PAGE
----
Late Pleistocene ice-age climates are routinely characterized as having imposed moisture stress on low- to mid-latitude ecosystems1-5. This idea is largely based on fossil pollen evidence for widespread, low-biomass glacial vegetation, interpreted as indicating climatic dryness6. However, woody plant growth is inhibited under low atmospheric CO2 (refs. 7,8), so understanding glacial environments requires the development of new palaeoclimate indicators that are independent of vegetation9. Here we show that, contrary to expectations, during the past 350 kyr, peaks in southern Australian climatic moisture availability were largely confined to glacial periods, including the Last Glacial Maximum, whereas warm interglacials were relatively dry. By measuring the timing of speleothem growth in the Southern Hemisphere subtropics, which today has a predominantly negative annual moisture balance, we developed a record of climatic moisture availability that is independent of vegetation and extends through multiple glacial-interglacial cycles. Our results demonstrate that a cool-moist response is consistent across the austral subtropics and, in part, may result from reduced evaporation under cool glacial temperatures. Insofar as cold glacial environments in the Southern Hemisphere subtropics have been portrayed as uniformly arid3,10,11, our findings suggest that their characterization as evolutionary or physiological obstacles to movement and expansion of animal, plant and, potentially, human populations10 should be reconsidered.


Assuntos
Ecossistema , Umidade , Camada de Gelo , Animais , Humanos , Migração Animal , Austrália , Temperatura Baixa , Clima Desértico , História Antiga , Plantas , Pólen , Volatilização
8.
Int J Mol Sci ; 25(3)2024 Feb 01.
Artigo em Inglês | MEDLINE | ID: mdl-38339044

RESUMO

Spexin (SPX) is a novel adipokine that plays an emerging role in metabolic diseases due to its involvement in carbohydrate homeostasis, weight loss, appetite control, and gastrointestinal movement, among others. In obese patients, SPX plasma levels are reduced. Little is known about the relationship between SPX and white adipose tissue (WAT) thermogenesis. Therefore, the aim of the present study was to evaluate the role of SPX in this process. C57BL/6J male mice were treated or not with SPX for ten days. On day 3, mice were randomly divided into two groups: one kept at room temperature and the other kept at cold temperature (4 °C). Caloric intake and body weight were recorded daily. At the end of the protocol, plasma, abdominal (epididymal), subcutaneous (inguinal), and brown AT (EAT, IAT, and BAT, respectively) depots were collected for measurements. We found that SPX treatment reduced Uncoupling protein 1 levels in WAT under both basal and cold conditions. SPX also reduced cox8b and pgc1α mRNA levels and mitochondrial DNA, principally in IAT. SPX did not modulate the number of beige precursors. SPX decreased spx levels in IAT depots and galr2 in WAT depots. No differences were observed in the BAT depots. In conclusion, we showed, for the first time, that SPX treatment in vivo reduced the thermogenic process in subcutaneous and abdominal AT, being more evident under cold stimulation.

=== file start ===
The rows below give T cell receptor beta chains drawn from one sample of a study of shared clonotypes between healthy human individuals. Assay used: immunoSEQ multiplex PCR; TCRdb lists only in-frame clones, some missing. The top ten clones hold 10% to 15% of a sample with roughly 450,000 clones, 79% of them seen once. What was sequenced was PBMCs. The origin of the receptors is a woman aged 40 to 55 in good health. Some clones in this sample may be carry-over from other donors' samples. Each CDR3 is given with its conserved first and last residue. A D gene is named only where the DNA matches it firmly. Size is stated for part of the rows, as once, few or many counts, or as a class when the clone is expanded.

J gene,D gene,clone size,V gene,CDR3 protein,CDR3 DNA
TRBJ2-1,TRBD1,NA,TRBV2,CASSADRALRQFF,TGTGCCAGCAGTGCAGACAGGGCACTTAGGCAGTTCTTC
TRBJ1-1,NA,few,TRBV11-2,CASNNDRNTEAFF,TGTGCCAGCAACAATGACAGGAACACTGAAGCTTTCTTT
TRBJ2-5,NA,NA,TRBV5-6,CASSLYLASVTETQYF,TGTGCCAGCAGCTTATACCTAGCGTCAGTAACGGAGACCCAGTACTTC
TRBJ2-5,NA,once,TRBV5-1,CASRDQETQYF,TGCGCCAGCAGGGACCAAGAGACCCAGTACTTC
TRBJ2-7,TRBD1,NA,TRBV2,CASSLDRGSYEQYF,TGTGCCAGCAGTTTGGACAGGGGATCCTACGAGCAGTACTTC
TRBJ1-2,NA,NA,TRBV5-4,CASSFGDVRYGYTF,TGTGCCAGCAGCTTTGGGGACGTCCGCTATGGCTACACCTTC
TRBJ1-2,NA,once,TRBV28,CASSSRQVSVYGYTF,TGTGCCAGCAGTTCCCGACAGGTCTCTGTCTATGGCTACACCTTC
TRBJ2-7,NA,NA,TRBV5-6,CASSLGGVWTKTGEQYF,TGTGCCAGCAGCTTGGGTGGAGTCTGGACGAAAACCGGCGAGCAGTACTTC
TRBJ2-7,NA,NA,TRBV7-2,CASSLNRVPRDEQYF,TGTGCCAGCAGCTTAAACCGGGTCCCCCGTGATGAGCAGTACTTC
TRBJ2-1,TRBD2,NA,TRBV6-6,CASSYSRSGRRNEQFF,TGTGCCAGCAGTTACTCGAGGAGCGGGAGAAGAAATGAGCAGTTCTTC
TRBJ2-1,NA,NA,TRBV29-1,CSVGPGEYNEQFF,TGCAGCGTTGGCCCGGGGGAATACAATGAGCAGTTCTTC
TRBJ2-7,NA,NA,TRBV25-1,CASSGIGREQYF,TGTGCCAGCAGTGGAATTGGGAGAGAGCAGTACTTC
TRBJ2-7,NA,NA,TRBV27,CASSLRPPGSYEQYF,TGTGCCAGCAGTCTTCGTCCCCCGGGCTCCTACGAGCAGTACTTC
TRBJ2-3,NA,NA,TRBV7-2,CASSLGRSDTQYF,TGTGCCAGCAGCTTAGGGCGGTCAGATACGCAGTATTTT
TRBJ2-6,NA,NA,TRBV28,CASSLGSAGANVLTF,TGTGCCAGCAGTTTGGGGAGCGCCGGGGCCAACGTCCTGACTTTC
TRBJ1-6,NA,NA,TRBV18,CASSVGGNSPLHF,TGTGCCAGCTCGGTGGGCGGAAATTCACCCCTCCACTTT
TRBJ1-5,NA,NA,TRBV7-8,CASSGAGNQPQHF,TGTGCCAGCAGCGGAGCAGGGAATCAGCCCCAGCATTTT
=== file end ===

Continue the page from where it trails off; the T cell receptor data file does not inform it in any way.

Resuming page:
Assuntos
Tecido Adiposo Marrom , Temperatura Baixa , Hormônios Peptídicos , Termogênese , Animais , Humanos , Masculino , Camundongos , Tecido Adiposo Marrom/efeitos dos fármacos , Tecido Adiposo Marrom/fisiologia , Tecido Adiposo Branco/metabolismo , Camundongos Endogâmicos C57BL , Termogênese/efeitos dos fármacos , Termogênese/fisiologia , Proteína Desacopladora 1/metabolismo , Hormônios Peptídicos/farmacologia , Hormônios Peptídicos/fisiologia
9.
Sci Rep ; 14(1): 3266, 2024 02 13.
Artigo em Inglês | MEDLINE | ID: mdl-38351140

RESUMO